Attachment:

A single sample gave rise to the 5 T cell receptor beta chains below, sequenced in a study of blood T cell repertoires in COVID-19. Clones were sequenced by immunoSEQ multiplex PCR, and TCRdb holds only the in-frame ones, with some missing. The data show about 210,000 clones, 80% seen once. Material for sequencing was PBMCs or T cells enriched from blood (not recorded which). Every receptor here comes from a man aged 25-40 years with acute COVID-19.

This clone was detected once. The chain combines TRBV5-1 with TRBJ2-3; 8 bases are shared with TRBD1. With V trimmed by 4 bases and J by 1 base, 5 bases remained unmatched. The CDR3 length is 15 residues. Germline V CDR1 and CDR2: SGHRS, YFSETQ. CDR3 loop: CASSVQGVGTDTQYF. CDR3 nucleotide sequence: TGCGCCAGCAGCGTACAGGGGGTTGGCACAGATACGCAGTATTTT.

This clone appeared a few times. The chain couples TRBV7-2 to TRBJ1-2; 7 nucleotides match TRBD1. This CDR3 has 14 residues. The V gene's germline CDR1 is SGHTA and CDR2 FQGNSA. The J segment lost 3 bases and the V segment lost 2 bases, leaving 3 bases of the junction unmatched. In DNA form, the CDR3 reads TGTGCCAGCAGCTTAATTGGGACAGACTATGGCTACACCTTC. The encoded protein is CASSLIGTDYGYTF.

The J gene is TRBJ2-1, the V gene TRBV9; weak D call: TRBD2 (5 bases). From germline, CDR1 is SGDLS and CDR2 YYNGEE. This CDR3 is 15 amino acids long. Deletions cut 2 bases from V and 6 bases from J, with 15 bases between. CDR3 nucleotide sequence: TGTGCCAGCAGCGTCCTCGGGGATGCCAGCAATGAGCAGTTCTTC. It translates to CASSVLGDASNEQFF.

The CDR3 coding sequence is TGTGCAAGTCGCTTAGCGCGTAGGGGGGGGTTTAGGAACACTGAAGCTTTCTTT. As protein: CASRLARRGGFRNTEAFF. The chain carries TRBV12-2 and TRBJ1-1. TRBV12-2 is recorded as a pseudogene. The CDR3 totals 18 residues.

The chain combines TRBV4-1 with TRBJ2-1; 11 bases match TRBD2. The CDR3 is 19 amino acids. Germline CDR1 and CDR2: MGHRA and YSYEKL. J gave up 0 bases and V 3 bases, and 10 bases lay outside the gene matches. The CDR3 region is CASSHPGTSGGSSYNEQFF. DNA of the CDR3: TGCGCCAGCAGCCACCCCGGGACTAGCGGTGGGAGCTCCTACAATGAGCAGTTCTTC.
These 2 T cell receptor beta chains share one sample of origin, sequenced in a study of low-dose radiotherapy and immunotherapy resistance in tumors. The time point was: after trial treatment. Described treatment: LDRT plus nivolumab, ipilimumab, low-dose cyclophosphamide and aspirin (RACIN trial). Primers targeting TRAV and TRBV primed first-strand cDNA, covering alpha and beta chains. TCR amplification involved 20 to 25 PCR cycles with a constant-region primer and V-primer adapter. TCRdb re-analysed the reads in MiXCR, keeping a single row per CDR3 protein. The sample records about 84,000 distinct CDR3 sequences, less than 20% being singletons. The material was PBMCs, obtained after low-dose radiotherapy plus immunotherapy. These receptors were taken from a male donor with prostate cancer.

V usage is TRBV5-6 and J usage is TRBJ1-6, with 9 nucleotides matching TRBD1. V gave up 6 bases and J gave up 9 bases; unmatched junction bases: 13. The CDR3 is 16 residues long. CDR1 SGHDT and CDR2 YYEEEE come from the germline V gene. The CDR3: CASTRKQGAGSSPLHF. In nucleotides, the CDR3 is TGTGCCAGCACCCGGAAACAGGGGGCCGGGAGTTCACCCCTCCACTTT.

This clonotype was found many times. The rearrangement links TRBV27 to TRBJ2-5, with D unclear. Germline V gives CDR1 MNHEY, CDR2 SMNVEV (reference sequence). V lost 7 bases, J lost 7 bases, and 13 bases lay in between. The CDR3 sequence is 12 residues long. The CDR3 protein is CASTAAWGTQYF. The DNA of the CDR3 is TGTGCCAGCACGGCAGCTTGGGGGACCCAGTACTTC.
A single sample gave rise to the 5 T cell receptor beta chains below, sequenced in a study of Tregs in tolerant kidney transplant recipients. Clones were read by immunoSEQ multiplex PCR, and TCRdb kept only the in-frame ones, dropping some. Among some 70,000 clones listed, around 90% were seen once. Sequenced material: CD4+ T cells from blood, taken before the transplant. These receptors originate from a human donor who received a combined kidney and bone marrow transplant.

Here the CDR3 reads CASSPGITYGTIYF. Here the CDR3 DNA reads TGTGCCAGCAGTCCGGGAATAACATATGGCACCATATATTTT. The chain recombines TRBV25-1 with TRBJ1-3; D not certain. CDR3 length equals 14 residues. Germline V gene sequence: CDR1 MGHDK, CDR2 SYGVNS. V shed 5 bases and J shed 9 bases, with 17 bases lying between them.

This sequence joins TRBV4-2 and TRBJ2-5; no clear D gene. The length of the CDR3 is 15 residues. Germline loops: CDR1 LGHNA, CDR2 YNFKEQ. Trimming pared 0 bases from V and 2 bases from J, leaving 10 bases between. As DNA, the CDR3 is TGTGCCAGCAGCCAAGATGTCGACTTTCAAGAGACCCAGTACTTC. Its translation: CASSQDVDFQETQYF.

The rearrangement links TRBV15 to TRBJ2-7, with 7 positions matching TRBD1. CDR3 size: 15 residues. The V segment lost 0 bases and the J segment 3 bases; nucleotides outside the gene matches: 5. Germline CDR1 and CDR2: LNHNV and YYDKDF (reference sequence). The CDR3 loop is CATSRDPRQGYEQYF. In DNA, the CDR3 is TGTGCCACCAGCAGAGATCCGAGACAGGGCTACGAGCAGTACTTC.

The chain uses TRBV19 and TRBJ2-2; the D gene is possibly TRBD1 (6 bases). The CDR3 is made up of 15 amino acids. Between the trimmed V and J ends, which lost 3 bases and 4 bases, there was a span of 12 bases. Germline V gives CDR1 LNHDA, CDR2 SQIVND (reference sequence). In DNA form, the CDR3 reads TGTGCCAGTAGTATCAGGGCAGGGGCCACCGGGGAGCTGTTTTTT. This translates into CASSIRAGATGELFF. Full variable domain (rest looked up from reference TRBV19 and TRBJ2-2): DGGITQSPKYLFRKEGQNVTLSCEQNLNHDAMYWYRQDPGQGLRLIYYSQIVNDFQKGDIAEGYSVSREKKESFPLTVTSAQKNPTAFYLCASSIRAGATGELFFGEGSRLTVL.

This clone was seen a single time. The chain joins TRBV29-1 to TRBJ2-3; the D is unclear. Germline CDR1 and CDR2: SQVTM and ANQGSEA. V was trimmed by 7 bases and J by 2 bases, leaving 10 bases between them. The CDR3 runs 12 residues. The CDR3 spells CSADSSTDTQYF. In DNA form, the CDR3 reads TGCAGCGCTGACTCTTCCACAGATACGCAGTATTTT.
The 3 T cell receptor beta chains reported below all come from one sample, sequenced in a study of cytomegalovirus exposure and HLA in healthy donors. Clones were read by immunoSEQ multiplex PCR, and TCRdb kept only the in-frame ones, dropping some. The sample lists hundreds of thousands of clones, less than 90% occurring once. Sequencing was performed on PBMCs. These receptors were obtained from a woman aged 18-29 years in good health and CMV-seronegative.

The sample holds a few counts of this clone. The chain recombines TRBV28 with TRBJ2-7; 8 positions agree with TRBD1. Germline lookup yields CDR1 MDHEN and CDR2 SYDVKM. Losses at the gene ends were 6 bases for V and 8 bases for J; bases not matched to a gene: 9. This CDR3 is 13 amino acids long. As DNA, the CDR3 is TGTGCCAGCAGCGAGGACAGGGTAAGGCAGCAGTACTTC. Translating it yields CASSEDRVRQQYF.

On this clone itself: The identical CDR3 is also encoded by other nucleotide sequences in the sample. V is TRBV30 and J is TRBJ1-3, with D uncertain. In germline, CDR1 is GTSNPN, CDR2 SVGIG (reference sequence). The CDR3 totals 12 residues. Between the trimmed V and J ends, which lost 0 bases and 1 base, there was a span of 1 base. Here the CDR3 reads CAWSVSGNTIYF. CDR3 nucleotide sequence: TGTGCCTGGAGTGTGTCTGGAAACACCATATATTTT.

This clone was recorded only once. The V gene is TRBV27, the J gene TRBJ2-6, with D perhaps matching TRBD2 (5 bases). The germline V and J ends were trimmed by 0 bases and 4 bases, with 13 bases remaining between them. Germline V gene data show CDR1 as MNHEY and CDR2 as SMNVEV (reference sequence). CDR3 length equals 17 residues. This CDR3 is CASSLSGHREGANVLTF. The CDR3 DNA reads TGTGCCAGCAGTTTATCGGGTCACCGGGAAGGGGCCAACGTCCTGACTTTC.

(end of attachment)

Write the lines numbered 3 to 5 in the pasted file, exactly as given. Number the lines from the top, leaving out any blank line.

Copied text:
This clone appeared a few times. The chain couples TRBV7-2 to TRBJ1-2; 7 nucleotides match TRBD1. This CDR3 has 14 residues. The V gene's germline CDR1 is SGHTA and CDR2 FQGNSA. The J segment lost 3 bases and the V segment lost 2 bases, leaving 3 bases of the junction unmatched. In DNA form, the CDR3 reads TGTGCCAGCAGCTTAATTGGGACAGACTATGGCTACACCTTC. The encoded protein is CASSLIGTDYGYTF.

The J gene is TRBJ2-1, the V gene TRBV9; weak D call: TRBD2 (5 bases). From germline, CDR1 is SGDLS and CDR2 YYNGEE. This CDR3 is 15 amino acids long. Deletions cut 2 bases from V and 6 bases from J, with 15 bases between. CDR3 nucleotide sequence: TGTGCCAGCAGCGTCCTCGGGGATGCCAGCAATGAGCAGTTCTTC. It translates to CASSVLGDASNEQFF.

The CDR3 coding sequence is TGTGCAAGTCGCTTAGCGCGTAGGGGGGGGTTTAGGAACACTGAAGCTTTCTTT. As protein: CASRLARRGGFRNTEAFF. The chain carries TRBV12-2 and TRBJ1-1. TRBV12-2 is recorded as a pseudogene. The CDR3 totals 18 residues.